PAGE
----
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A process server’s example

How important is the process server? That is the question posed by Eric Shelmerdine, investigator based in Blackpool and secretary of the Association of British Investigators (ABI).

If you look at the Legal Services Commission Guide on “fees” you will have to say, not very. In fact as the very bottom of the fee scale at £35 per hour I guess you could even say “pretty insignificant”. If you are unfortunate enough to operate in London, then your reward is £26 per hour. Yes!!

The problem is that those who set these fees, don’t really understand the role a process server plays in the overall sequence of events.

Picture the following, long suffering Gladys Notathome has finally had enough of her live in partner Ivor Nastystreak live in, that is, when he isn’t locked up for drug dealing and violence ) and decides, after he knocks seven bells out of her for the umpteenth time, to seek a Non Molestation Order through the County Court.

She plucks up enough courage to go to her local solicitors Cheetham & Twistem who duly do their bit and make an emergency application to the court after providing ex parte evidence in support. An all day job for the solicitor, but a successful outcome, the sitting Judge has seen and heard enough and grants the Order. Job done for the solicitor and the judge, and very well done, no qualms. Gladys finally has the protection of the court and now has nothing to worry about as the order has a “power of arrest” attached. All achieved on a Friday afternoon. The return date is the following Monday.

Enter the “pretty insignificant” process server who is instructed to go to the county court and wait for the order to be typed, checked and stamped with the seal of the court. This often takes time, and the court staff try their best to get the job done, so that they can get the hell out of there and enjoy a well-deserved Friday night out and peaceful weekend.

The experienced process server will generally double-check the documents whilst still at the court desk, trying hard not to delay matters or come across as clever so and so, who was serving injunctions whilst the young person the other side of the court counter was still in “Pampers”, and of course being conscious that the staff have by now all got their coats on and are playing with their car keys.

Drop a copy off at the instructing solicitor’s offices (which by now are closed for the weekend) and back to his own office to take copies for affidavit purposes. Now the simple bit, find Ivor Nastystreak and plonk the order on him, then drop the power of arrest off at the local police station.

Where to start? Best call and see Gladys, who with a strange man she has never seen before knocking at her door on a Friday evening, and still nursing two black eyes, courtesy of Ivor, will only speak through the letterbox. Who can blame her?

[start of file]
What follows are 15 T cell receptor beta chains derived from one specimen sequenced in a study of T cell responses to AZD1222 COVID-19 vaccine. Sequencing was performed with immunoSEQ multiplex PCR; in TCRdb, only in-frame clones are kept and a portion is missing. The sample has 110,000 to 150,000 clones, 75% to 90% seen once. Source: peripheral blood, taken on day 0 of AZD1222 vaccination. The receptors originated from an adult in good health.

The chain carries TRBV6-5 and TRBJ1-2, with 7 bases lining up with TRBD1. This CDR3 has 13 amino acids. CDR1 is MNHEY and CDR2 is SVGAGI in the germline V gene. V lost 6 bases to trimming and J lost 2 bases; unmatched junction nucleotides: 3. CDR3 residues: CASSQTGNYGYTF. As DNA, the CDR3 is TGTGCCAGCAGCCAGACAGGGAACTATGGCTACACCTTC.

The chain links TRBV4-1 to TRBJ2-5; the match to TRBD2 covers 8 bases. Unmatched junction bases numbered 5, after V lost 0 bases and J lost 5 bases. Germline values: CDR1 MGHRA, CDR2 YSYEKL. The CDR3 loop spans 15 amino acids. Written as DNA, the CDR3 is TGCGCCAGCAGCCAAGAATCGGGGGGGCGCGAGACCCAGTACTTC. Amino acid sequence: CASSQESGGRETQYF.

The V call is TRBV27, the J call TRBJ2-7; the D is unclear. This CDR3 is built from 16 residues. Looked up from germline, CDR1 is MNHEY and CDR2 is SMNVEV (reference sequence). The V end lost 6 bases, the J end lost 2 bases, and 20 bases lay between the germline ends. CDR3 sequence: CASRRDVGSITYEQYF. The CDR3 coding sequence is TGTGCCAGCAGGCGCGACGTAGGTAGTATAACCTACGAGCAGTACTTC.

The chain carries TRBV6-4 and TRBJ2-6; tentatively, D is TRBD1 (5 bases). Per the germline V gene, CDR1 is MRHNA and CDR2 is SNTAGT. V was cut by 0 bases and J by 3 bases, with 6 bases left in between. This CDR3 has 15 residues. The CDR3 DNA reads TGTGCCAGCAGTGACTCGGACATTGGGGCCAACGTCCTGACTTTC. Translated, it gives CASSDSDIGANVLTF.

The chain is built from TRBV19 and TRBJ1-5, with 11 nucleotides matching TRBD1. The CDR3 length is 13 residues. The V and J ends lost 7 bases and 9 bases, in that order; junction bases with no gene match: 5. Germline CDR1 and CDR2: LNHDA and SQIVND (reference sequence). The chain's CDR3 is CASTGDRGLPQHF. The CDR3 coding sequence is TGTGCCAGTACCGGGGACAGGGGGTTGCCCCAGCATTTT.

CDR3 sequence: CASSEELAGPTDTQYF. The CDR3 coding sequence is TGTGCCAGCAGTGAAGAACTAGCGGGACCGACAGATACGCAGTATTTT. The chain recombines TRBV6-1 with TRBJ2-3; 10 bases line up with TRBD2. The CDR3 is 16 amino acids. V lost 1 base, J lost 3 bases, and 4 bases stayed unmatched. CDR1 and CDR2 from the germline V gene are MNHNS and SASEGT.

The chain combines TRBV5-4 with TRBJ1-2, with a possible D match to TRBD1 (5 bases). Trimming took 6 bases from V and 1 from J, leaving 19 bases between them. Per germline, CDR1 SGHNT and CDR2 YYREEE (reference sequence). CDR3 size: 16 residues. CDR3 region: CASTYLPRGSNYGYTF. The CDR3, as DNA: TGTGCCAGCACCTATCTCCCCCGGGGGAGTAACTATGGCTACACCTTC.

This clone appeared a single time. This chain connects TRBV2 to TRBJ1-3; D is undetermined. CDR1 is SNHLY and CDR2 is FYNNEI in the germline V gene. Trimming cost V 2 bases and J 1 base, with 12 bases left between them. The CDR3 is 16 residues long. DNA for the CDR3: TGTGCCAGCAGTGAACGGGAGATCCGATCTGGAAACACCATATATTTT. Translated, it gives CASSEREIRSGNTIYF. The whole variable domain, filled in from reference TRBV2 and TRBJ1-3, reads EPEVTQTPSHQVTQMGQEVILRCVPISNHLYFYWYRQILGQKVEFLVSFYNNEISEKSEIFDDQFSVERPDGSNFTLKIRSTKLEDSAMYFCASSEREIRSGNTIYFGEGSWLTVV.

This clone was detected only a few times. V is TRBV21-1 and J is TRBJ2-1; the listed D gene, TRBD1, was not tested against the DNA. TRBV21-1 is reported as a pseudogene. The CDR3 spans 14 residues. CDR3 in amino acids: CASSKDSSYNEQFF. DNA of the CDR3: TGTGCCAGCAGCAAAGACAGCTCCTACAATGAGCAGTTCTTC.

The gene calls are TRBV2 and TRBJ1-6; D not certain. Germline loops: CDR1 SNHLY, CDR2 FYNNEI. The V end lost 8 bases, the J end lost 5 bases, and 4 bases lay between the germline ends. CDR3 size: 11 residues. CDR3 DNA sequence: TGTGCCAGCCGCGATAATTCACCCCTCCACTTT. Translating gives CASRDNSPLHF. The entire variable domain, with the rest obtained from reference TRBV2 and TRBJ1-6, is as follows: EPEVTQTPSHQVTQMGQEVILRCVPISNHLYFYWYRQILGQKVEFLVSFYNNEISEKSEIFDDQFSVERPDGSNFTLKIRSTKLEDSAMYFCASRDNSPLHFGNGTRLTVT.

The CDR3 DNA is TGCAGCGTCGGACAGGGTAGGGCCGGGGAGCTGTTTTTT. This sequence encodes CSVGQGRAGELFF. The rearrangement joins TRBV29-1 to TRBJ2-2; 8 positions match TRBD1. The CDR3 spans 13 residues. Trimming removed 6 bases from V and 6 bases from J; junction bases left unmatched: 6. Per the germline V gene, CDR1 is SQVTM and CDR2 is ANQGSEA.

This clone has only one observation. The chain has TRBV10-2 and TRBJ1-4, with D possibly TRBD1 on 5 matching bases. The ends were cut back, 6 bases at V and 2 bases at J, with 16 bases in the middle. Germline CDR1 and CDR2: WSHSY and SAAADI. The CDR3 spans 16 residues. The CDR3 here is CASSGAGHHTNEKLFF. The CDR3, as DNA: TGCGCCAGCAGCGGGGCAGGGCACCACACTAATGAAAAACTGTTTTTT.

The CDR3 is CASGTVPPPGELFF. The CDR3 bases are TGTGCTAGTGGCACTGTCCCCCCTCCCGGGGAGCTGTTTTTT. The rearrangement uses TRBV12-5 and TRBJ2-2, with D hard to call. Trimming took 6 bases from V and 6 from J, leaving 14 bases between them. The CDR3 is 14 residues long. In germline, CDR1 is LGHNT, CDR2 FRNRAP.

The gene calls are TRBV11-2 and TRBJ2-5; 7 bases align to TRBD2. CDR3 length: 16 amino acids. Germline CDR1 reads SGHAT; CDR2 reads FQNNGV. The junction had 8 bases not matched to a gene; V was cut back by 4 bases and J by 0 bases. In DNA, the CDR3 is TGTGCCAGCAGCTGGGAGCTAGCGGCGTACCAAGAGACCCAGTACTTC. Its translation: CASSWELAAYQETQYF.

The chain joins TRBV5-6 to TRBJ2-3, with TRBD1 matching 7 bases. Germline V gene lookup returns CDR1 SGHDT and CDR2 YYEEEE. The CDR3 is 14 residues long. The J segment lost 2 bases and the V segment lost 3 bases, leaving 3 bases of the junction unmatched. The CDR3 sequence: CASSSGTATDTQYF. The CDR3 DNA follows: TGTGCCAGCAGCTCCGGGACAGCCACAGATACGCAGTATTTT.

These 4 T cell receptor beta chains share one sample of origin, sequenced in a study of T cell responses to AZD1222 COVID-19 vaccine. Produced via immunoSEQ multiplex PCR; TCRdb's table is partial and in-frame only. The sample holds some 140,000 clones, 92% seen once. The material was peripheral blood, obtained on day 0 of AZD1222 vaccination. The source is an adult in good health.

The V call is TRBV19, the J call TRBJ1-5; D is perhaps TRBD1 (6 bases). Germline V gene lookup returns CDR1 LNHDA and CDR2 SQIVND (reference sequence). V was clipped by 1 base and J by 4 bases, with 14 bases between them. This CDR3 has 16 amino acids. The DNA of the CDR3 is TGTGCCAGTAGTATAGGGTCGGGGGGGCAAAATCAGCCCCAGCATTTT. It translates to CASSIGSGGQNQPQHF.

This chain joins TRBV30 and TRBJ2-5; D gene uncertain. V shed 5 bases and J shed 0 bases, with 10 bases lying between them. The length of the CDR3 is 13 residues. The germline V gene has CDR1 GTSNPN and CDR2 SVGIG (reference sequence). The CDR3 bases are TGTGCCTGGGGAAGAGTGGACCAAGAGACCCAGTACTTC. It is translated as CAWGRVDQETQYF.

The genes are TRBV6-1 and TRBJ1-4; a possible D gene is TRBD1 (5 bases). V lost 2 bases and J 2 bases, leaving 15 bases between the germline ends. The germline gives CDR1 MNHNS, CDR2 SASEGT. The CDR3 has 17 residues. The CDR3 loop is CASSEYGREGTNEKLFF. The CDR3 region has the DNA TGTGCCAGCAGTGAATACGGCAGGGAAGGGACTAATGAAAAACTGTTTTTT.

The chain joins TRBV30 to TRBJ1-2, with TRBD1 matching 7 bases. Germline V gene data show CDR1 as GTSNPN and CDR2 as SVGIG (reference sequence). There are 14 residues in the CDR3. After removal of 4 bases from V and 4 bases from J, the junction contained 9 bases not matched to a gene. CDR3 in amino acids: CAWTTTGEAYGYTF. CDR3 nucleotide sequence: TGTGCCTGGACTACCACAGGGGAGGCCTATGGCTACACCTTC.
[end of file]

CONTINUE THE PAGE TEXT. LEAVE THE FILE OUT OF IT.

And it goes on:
“Where am I likely to find him?” “Anyone’s guess,” comes Gladys’ reply, “you could try his locals, The Flying Stool, The Drug Dealers’ Den or The Nutter’s Arms. Sometimes he goes to a karaoke bar later on, it’s on Muggers Lane, I think it’s called Murder a Song”.

No problems then for the process server, eh? whoopee, just think of the £35 per hour he is earning unless Ivor lives in London of course in which case, £26 per hour).

Now I know you are dying to find out what happens next, but I am leaving the ensuing likely events to your own imagination, and most of our members who carry out process serving will have been there and know exactly what to expect, but suffice it to say that if good old Ivor is not found and personally served, then he cannot be in breach of the order that Gladys, her solicitor, the judge and the court staff have worked so hard to obtain, as it has not been brought to his attention. The police would probably love to lock Ivor up again, he has been in the cells more times than the custody sergeant. Whilst they could arrest him for any breach of the peace, they cannot for breach of a judge’s order which has not been served.

So the chain of events, to be successful, has to complete the circle, if one link in the chain is missing, then the other links, as important as they are, don’t mean a thing and the process fails. More often than not our “insignificant” process server will, one way or another, get his nasty man, complete the circle, and the system works. So to all those who have taken the trouble to read this hypothetical example, please reconsider the important role the process server does play in these matters and let the remuneration reflect the often dangerous and difficult task.

The names and places referred to are fictitious to protect the guilty (had you guessed?)


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